Much of this can be attributed to that very first wet month of January.  Looking at total rainfall accumulation on a month-to-month basis, we can see why we think of 2013 as such a wet year. Because of the very wet January, the annual rainfall accumulation was higher than it had ever been in the previous 30 years, with only the exception of 1994 through most of the middle of the year (Figure 1).  

Figure 1

Another reason 2013 felt like such a wet year is because we had a relatively high number of days of recorded rainfall in Knoxville. In 2013, we experienced 90 days with rainfall accumulation of over 0.1". The average for this in the previous 30 years is 83 days. Again, 2013 was above the average, though not by a lot. There were 85 days of recorded rainfall in the Nashville area, while only 72 days in the Memphis area.

Rainfall patterns affect many aspects of day-to-day life, including food crop production, keeping the lawn green, and causing local flooding. The 2013 wet year meant that there was a large amount of water running off of our rooftops and pavements. A typical residential home sheds over 100 cubic feet of water from its rooftop with just 1" of rainfall. This runoff often drains directly into the nearest creek instead of soaking into the soil, as it did before we built on top of it. This means that it causes damage and flooding downstream very quickly, rather than infiltrating into the soil and slowly finding its way to the stream over a much longer period. Scientists and engineers at the UT Stormwater Management Assistance, Research, and Training (SMART) Center are helping develop ways to minimize the negative impacts of stormwater. This includes developing new practices, new tools for design, and new information and training materials. To find out about ways to make your lawn and garden areas absorb more rainfall, check out the Tennessee Smart Yards page for details on lawn care and using rain gardens (www.tnyards.utk.edu). You can also visit the UT Gardens Rain Garden to see how a rain garden soaks in runoff.  We estimate that in 2013 the UT Gardens Rain Garden soaked in over 5,700 cubic feet of runoff. That is enough to fill 2/3rds of an Olympic-sized pool!

UT Gardens Rain Garden

Dr. Andrea Ludwig is an Assistant Professor for the University of Tennessee and Co-Director of the Tennessee Smart Yards Program. Her specialty is watershed science and management with interests in stormwater management, stream and wetland restoration, and non-point source pollutant fate and transport.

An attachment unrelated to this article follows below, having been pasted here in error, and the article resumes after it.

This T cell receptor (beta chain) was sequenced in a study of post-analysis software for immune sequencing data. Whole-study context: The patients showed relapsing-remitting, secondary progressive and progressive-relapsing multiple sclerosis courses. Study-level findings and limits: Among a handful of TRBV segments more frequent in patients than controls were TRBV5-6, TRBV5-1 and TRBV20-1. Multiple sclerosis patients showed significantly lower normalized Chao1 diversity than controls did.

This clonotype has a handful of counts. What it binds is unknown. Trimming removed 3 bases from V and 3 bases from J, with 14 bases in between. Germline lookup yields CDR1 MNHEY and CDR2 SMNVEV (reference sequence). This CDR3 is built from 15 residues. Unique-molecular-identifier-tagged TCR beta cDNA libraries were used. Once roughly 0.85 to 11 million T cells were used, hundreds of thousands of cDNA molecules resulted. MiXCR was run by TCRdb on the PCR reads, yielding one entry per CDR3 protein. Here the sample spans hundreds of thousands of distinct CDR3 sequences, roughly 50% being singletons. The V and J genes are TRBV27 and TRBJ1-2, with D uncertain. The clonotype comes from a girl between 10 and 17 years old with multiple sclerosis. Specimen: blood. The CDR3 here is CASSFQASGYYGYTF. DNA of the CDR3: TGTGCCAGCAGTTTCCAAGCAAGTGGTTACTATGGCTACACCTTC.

Andrea Ludwig
Rain Garden Facts
by Dr. Andrea Ludwig

A rain garden is...a planted depression that is constructed in the pathway of stormwater runoff from rooftops or paved areas to capture and infiltrate it into the ground.

How much runoff will a rain garden soak up?

The average home size in the US is 2,700 sq ft. If we assume the average home is 2 levels, then the average home rooftop is approximately 1,400 sq ft. If a rain garden is designed to catch half of the rooftop runoff during a 1" storm, then an average rain garden will capture and infiltrate up to 430 gallons during that individual storm!  

The table below shows the relationship between impervious surface and generated runoff assuming that there is no storage on the surface. For every 100 square feet of rooftop (or other impervious surface), about 62 gallons of runoff may be generated in a 1" rainfall. 

Regional Rainfall and Rain Garden Retention in Tennessee

The tabular data below are generated from readily available rainfall data from the National Oceanic and Atmospheric Administration (data sets missing multiple days of record, but no more than 14 days annually) and limited to the 2013 calendar year.

Upcoming Workshops

Spring and Summer 2014  
Rain Barrel Workshops 

Come and learn about the benefits of rain barrels
and how to make your own.

May 10th, 2014  11am-12:30pm 
Bloomsday at UT Gardens located at 2518 Jacob Drive, Knoxville, TN
There is an additional charge to get into the Bloomsday festivities
Cost is $40 per barrel
No advanced registration for this workshop, first come first serve.
Only twenty barrels will be available to those who arrive first and want to make one to take home (for a charge of $40 per barrel)
Payment is due the day of the workshop if you are making one (cash or check only)

June 14th, 2014  10am-12pm 
Church of the Good Shepherd located at 5337 Jacksboro Pike,
Knoxville, TN  near Central High School
Cost is $40 per barrel
Space is limited, so register soon! Advanced registration is required
Payment is due the day of the workshop (cash or check only)

July 12th, 2014  10am-12pm

Town of Farragut Town Hall located at 11408 Municipal Center Drive, Farragut, TN
Cost is $40 per barrel
Space is limited, so register soon! Advanced registration is required
Payment is due the day of the workshop (cash or check only)

To register for the June 14th or July 12th workshops contact:

Parci Gibson, Knox County Stormwater Management
Phone: (865)215-5861

When you register, please provide the following information:
  • Which workshop you want to attend (June 14th or July 12th).
  • The number of barrels you want to make.
  • The number of people in your party.
  • Your email address and phone number.  If you don't have an email address, please just leave a phone number. We will only use this information when I send out workshop reminders.

The rain barrel workshop series is brought to you by the Water Quality Forum. The Water Quality Forum is a coalition of partners working together to keep our waters clean. For more information on the Water Quality Forum, please visit waterqualityforum.org or find us on Facebook at Water Quality Forum

Keep In Touch!
Ruth Anne Hanahan and Dr. Andrea Ludwig
TYN Statewide Co-Directors
Tennessee Water Resources Research Center
University of Tennessee
311 Conference Center
Knoxville, TN 37996
See Ya' in the Summer!
Thanks so much for reading!
Check back with us for details on our new projects
and more tips on achieving a healthy home landscape.